Where do we begin dissecting the Australian Cricket Team?
Is it the team who has entered their worst short-format losing streak and who succumbed to their second lowest ODI total at home this century?
The two Aussie captains from the Test and One-day arena, who have shown glimpses but have ultimately failed to inspire the national XI?
Or is it the governing body, who’s had their chairmen jump ship last week and received damming reports about toxic Cricket Australia culture?
One thing is for sure, spare a thought for the besieged coach who has inherited a shambles of a team with shaky support from above. Justin Langer has failed to land a punch since he took the reigns as the head honcho.
Where is the fix coming from? Everyone involved in the sport only needs to take a look back a generation or so to the team that Justin Langer belonged to, the Australian team that dominated the nineties and 2000’s, for a blueprint that can lead our cricketers back to regaining the respect of the sporting population and to ascending the world standings.
That team, ‘The Untouchables’, was full of great characters. Shane Warne, Glenn McGrath, Matt Hayden and Adam Gilchrist were all colourful cricketers who played to win. They were aggressive and competitive, but their determination was overseen by the overarching principal that they played fairly. These qualities were instilled by the captain, Steve Waugh, who would play injured, would dig deep if he needed to, and would attack relentless if given the opportunity. Waugh’s character was built on a generation of cricketers bullied by scary Windies quicks and strong leaders, like Allan Border and David Boon. Waugh’s side demanded respect because they respected each other, despite the colourful characters there was an adherence to the rules and standards, and they celebrated success through this prism.
Culture defined and success accomplished, the administration at this stage had the ample opportunity to build on the sport, to continue encouraging the longer format on the game on the back of the previous role-models, and to tap into their achievements for the next generation.
Instead, there was a push towards Twenty20 cricket and the governing body grew to become arrogant. The disconnect between management and the players appears to be extensive. From player disputes, to over scheduling to an increased demand, the faith between the two appears to has been severed.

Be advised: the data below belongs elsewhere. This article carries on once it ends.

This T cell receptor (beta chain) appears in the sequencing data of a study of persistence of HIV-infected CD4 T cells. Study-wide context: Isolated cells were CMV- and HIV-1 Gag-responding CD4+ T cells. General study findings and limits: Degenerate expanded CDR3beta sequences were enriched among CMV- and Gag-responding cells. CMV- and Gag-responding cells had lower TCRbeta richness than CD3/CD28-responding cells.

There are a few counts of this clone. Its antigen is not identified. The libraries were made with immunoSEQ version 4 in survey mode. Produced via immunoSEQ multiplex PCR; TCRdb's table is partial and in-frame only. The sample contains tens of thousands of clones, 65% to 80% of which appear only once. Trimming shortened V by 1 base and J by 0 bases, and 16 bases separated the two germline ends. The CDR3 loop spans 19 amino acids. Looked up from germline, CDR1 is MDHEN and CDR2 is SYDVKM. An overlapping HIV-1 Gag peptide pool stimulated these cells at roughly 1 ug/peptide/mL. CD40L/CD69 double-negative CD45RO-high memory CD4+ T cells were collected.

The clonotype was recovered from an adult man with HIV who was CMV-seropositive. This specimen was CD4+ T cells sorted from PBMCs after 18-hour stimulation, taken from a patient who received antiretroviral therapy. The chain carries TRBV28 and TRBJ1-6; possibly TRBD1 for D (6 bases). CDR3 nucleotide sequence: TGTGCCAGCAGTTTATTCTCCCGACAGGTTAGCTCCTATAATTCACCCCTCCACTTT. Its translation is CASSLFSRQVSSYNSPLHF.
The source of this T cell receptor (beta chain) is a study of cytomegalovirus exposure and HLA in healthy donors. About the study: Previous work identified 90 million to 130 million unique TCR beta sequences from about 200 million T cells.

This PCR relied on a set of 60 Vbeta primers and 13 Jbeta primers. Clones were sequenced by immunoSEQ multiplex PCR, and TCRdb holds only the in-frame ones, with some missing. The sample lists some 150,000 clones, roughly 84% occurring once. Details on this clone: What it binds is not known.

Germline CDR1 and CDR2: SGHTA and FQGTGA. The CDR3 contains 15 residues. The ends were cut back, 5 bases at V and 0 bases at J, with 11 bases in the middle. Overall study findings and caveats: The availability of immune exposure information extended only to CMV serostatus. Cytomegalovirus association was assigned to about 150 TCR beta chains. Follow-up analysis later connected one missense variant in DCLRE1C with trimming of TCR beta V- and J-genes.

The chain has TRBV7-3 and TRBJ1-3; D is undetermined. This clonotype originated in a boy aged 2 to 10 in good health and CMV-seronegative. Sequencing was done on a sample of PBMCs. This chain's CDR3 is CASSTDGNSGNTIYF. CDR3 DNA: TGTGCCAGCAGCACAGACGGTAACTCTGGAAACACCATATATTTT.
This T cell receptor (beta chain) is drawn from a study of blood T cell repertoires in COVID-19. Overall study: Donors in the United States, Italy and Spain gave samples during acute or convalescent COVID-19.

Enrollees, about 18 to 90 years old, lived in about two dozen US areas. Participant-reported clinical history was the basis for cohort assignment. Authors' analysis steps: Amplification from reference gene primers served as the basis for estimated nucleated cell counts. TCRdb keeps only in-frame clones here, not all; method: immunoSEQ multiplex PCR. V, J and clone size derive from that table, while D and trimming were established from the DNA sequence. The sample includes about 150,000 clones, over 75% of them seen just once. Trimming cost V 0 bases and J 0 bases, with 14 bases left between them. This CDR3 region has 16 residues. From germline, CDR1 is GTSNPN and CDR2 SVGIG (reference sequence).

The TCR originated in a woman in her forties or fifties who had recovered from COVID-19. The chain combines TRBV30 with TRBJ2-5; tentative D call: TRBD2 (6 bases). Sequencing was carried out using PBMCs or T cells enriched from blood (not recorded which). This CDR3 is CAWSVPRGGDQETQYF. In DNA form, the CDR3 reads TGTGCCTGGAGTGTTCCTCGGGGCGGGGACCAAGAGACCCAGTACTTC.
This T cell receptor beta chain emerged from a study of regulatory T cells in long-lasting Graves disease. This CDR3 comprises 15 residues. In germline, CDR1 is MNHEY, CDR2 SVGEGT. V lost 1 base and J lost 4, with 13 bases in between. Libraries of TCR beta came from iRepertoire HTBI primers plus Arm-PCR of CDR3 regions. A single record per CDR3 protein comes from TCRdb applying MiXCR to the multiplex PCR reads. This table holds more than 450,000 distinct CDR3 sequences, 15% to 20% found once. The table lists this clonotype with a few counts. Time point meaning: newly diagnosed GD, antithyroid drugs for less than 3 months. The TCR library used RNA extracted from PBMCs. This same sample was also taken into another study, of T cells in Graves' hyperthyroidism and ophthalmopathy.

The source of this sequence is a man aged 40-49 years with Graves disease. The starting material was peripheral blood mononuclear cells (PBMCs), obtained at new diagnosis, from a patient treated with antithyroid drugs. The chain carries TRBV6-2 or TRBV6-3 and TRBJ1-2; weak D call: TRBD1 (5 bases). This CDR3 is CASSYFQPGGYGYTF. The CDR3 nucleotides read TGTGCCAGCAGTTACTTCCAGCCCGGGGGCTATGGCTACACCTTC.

For whatever reason as well, the next generation of cricketers appear to be more petulant and conceited than ever before. Perhaps it is a generational difference, or perhaps with more focus on the shorter formats of the game, players have forgotten what it takes to dig in, work hard and bat time. Sure batsman are encouraged to lash and hit out during Twenty20’s and bowlers required to experiment and attack, but at the games core there is value in being able to preserve your wicket.
Twenty20 cricket in Australia, the Big Bash league has inadvertently bastardised the longer formats of the game.
By no means should we be rid of the Big Bash. It is a roaring success and indeed the future of the sport, but the administration and coaching staff at the top need to teach more versatility in our cricketers. Batsman need to learn where to go large and when to buckle down. Bowlers need to learn when to attack for wickets, and when to bowl consistently on the spot. With Twenty20 dominating the scene around and over Christmas, players can be forgiven to losing their touch for unlimited overs cricket, but they need to learn to adapt quicker.
Basically, the solution falls at Sheffield Shield cricket. Hark back to my comments on ‘the Untouchables’, well beneath them were domestic stars in their own right, Matthew Elliot, Mickey Maher and Jo Angel were all heroes in their own right, who couldn’t make the national side, but would be walk up starters today. They played in a state league which was prestigious and revered. The country generation look towards the shorter formats, to the Australian and overseas Twenty20 tournaments which will rake in a larger pay check.
The solution is nurturing the domestic game. Play some Sheffield Shield before the home Test series and let the players practice the longer form of the game. Put some money towards the state contracts that makes more sportsman attracted to the sport. Put it on free-to-air, at what every cost, to promote the domestic game. Take some dosh from the Big Bash, it is making a killing, and build up the prestige of the Test team.
It is easier to go from a stodge to a tonker than the other way round. That should be the beginning point, learning to grind an innings rather than whack. The focus has become skewed in recent years and a reset is required.
The NRL is built on State of Origin footy, and the AFL has had consistent bleating from the sport’s traditionalist to bring contests between the states back in a working format.
Cricket HAS an easy to tap into, parochial, state of origin contest, ready to go now! Instead of encouraging that contest however they are looking to franchise, and grow outwards, which has eroded the strong, foundations built by cricket administrations of the past.